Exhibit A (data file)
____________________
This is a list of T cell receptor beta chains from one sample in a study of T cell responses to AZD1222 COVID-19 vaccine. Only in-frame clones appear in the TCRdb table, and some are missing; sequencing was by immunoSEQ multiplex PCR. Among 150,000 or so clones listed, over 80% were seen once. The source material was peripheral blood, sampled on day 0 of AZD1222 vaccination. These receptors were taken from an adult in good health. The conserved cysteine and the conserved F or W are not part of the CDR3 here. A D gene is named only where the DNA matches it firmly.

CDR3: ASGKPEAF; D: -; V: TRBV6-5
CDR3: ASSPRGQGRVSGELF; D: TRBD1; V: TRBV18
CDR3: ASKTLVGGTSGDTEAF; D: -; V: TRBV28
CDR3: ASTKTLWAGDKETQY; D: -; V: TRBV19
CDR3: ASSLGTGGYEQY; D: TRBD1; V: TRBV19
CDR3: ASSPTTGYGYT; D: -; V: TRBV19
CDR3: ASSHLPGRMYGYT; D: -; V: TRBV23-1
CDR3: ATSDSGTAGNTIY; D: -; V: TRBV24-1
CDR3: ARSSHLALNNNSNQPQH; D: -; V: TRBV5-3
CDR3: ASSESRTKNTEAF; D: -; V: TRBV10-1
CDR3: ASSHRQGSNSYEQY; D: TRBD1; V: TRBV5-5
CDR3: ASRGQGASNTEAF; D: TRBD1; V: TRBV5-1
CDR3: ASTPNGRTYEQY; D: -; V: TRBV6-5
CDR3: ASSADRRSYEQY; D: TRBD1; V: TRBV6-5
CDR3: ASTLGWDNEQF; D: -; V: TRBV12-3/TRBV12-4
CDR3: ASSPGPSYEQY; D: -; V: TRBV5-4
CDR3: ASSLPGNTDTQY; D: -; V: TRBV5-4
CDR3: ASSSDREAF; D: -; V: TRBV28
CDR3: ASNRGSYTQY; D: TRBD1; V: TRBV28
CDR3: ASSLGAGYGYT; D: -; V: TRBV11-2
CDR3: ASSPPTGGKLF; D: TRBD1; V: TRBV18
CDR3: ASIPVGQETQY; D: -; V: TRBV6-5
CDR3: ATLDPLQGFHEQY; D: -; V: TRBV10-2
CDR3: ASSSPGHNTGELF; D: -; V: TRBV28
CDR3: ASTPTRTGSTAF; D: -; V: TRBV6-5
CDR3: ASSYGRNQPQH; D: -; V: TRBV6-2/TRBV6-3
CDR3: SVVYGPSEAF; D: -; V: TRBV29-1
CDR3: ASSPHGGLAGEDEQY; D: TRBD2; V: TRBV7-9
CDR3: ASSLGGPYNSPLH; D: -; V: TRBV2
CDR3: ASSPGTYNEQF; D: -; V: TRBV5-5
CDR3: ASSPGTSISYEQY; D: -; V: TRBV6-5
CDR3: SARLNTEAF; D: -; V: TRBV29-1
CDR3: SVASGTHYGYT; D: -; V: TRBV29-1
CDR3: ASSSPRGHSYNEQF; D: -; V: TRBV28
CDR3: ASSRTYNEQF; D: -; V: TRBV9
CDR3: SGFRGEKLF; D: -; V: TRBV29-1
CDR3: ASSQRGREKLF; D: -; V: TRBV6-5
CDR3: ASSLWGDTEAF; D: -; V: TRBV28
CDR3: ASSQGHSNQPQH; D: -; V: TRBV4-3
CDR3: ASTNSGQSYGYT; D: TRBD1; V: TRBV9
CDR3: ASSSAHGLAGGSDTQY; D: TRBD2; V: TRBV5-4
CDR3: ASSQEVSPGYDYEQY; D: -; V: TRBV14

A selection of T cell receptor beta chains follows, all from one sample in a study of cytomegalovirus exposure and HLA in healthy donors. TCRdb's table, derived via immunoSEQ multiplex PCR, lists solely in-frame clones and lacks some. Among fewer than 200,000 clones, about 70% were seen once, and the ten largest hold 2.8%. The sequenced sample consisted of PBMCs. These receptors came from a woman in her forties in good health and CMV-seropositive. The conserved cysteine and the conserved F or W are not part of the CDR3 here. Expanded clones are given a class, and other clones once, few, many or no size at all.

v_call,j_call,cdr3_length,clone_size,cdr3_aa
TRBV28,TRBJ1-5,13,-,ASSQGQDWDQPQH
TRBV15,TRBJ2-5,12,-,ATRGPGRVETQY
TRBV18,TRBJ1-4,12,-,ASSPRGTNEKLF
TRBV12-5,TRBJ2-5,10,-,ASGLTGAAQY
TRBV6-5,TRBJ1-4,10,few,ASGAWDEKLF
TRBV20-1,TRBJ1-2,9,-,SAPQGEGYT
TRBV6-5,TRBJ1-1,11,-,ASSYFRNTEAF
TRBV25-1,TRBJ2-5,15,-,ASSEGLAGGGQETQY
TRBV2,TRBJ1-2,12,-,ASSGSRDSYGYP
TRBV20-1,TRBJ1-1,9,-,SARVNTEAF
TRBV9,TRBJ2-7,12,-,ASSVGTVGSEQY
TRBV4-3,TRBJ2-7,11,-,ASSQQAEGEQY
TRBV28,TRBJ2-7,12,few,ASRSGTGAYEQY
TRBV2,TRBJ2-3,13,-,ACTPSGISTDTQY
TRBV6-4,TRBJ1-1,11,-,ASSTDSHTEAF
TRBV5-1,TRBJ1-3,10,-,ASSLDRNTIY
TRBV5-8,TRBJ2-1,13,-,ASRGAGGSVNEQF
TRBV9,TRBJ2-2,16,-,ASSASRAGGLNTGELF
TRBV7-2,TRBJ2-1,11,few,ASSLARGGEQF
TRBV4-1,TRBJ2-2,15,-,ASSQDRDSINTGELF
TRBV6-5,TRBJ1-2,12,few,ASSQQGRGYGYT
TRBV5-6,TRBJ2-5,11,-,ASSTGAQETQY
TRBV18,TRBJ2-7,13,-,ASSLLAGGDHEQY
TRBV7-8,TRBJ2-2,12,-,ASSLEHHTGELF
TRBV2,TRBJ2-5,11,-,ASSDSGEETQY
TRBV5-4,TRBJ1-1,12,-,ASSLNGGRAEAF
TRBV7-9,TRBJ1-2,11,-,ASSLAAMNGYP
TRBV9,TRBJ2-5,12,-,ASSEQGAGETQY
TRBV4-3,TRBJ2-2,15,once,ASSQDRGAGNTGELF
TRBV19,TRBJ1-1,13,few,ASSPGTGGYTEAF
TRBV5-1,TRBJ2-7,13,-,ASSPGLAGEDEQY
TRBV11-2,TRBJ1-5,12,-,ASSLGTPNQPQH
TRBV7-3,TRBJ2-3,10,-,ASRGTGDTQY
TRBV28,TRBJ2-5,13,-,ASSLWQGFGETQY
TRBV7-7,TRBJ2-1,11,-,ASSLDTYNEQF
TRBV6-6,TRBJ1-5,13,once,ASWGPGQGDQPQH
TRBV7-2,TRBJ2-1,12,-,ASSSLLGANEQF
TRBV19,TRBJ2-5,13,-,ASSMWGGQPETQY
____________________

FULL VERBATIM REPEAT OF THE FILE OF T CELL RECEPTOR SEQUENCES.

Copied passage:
This is a list of T cell receptor beta chains from one sample in a study of T cell responses to AZD1222 COVID-19 vaccine. Only in-frame clones appear in the TCRdb table, and some are missing; sequencing was by immunoSEQ multiplex PCR. Among 150,000 or so clones listed, over 80% were seen once. The source material was peripheral blood, sampled on day 0 of AZD1222 vaccination. These receptors were taken from an adult in good health. The conserved cysteine and the conserved F or W are not part of the CDR3 here. A D gene is named only where the DNA matches it firmly.

CDR3: ASGKPEAF; D: -; V: TRBV6-5
CDR3: ASSPRGQGRVSGELF; D: TRBD1; V: TRBV18
CDR3: ASKTLVGGTSGDTEAF; D: -; V: TRBV28
CDR3: ASTKTLWAGDKETQY; D: -; V: TRBV19
CDR3: ASSLGTGGYEQY; D: TRBD1; V: TRBV19
CDR3: ASSPTTGYGYT; D: -; V: TRBV19
CDR3: ASSHLPGRMYGYT; D: -; V: TRBV23-1
CDR3: ATSDSGTAGNTIY; D: -; V: TRBV24-1
CDR3: ARSSHLALNNNSNQPQH; D: -; V: TRBV5-3
CDR3: ASSESRTKNTEAF; D: -; V: TRBV10-1
CDR3: ASSHRQGSNSYEQY; D: TRBD1; V: TRBV5-5
CDR3: ASRGQGASNTEAF; D: TRBD1; V: TRBV5-1
CDR3: ASTPNGRTYEQY; D: -; V: TRBV6-5
CDR3: ASSADRRSYEQY; D: TRBD1; V: TRBV6-5
CDR3: ASTLGWDNEQF; D: -; V: TRBV12-3/TRBV12-4
CDR3: ASSPGPSYEQY; D: -; V: TRBV5-4
CDR3: ASSLPGNTDTQY; D: -; V: TRBV5-4
CDR3: ASSSDREAF; D: -; V: TRBV28
CDR3: ASNRGSYTQY; D: TRBD1; V: TRBV28
CDR3: ASSLGAGYGYT; D: -; V: TRBV11-2
CDR3: ASSPPTGGKLF; D: TRBD1; V: TRBV18
CDR3: ASIPVGQETQY; D: -; V: TRBV6-5
CDR3: ATLDPLQGFHEQY; D: -; V: TRBV10-2
CDR3: ASSSPGHNTGELF; D: -; V: TRBV28
CDR3: ASTPTRTGSTAF; D: -; V: TRBV6-5
CDR3: ASSYGRNQPQH; D: -; V: TRBV6-2/TRBV6-3
CDR3: SVVYGPSEAF; D: -; V: TRBV29-1
CDR3: ASSPHGGLAGEDEQY; D: TRBD2; V: TRBV7-9
CDR3: ASSLGGPYNSPLH; D: -; V: TRBV2
CDR3: ASSPGTYNEQF; D: -; V: TRBV5-5
CDR3: ASSPGTSISYEQY; D: -; V: TRBV6-5
CDR3: SARLNTEAF; D: -; V: TRBV29-1
CDR3: SVASGTHYGYT; D: -; V: TRBV29-1
CDR3: ASSSPRGHSYNEQF; D: -; V: TRBV28
CDR3: ASSRTYNEQF; D: -; V: TRBV9
CDR3: SGFRGEKLF; D: -; V: TRBV29-1
CDR3: ASSQRGREKLF; D: -; V: TRBV6-5
CDR3: ASSLWGDTEAF; D: -; V: TRBV28
CDR3: ASSQGHSNQPQH; D: -; V: TRBV4-3
CDR3: ASTNSGQSYGYT; D: TRBD1; V: TRBV9
CDR3: ASSSAHGLAGGSDTQY; D: TRBD2; V: TRBV5-4
CDR3: ASSQEVSPGYDYEQY; D: -; V: TRBV14

A selection of T cell receptor beta chains follows, all from one sample in a study of cytomegalovirus exposure and HLA in healthy donors. TCRdb's table, derived via immunoSEQ multiplex PCR, lists solely in-frame clones and lacks some. Among fewer than 200,000 clones, about 70% were seen once, and the ten largest hold 2.8%. The sequenced sample consisted of PBMCs. These receptors came from a woman in her forties in good health and CMV-seropositive. The conserved cysteine and the conserved F or W are not part of the CDR3 here. Expanded clones are given a class, and other clones once, few, many or no size at all.

v_call,j_call,cdr3_length,clone_size,cdr3_aa
TRBV28,TRBJ1-5,13,-,ASSQGQDWDQPQH
TRBV15,TRBJ2-5,12,-,ATRGPGRVETQY
TRBV18,TRBJ1-4,12,-,ASSPRGTNEKLF
TRBV12-5,TRBJ2-5,10,-,ASGLTGAAQY
TRBV6-5,TRBJ1-4,10,few,ASGAWDEKLF
TRBV20-1,TRBJ1-2,9,-,SAPQGEGYT
TRBV6-5,TRBJ1-1,11,-,ASSYFRNTEAF
TRBV25-1,TRBJ2-5,15,-,ASSEGLAGGGQETQY
TRBV2,TRBJ1-2,12,-,ASSGSRDSYGYP
TRBV20-1,TRBJ1-1,9,-,SARVNTEAF
TRBV9,TRBJ2-7,12,-,ASSVGTVGSEQY
TRBV4-3,TRBJ2-7,11,-,ASSQQAEGEQY
TRBV28,TRBJ2-7,12,few,ASRSGTGAYEQY
TRBV2,TRBJ2-3,13,-,ACTPSGISTDTQY
TRBV6-4,TRBJ1-1,11,-,ASSTDSHTEAF
TRBV5-1,TRBJ1-3,10,-,ASSLDRNTIY
TRBV5-8,TRBJ2-1,13,-,ASRGAGGSVNEQF
TRBV9,TRBJ2-2,16,-,ASSASRAGGLNTGELF
TRBV7-2,TRBJ2-1,11,few,ASSLARGGEQF
TRBV4-1,TRBJ2-2,15,-,ASSQDRDSINTGELF
TRBV6-5,TRBJ1-2,12,few,ASSQQGRGYGYT
TRBV5-6,TRBJ2-5,11,-,ASSTGAQETQY
TRBV18,TRBJ2-7,13,-,ASSLLAGGDHEQY
TRBV7-8,TRBJ2-2,12,-,ASSLEHHTGELF
TRBV2,TRBJ2-5,11,-,ASSDSGEETQY
TRBV5-4,TRBJ1-1,12,-,ASSLNGGRAEAF
TRBV7-9,TRBJ1-2,11,-,ASSLAAMNGYP
TRBV9,TRBJ2-5,12,-,ASSEQGAGETQY
TRBV4-3,TRBJ2-2,15,once,ASSQDRGAGNTGELF
TRBV19,TRBJ1-1,13,few,ASSPGTGGYTEAF
TRBV5-1,TRBJ2-7,13,-,ASSPGLAGEDEQY
TRBV11-2,TRBJ1-5,12,-,ASSLGTPNQPQH
TRBV7-3,TRBJ2-3,10,-,ASRGTGDTQY
TRBV28,TRBJ2-5,13,-,ASSLWQGFGETQY
TRBV7-7,TRBJ2-1,11,-,ASSLDTYNEQF
TRBV6-6,TRBJ1-5,13,once,ASWGPGQGDQPQH
TRBV7-2,TRBJ2-1,12,-,ASSSLLGANEQF
TRBV19,TRBJ2-5,13,-,ASSMWGGQPETQY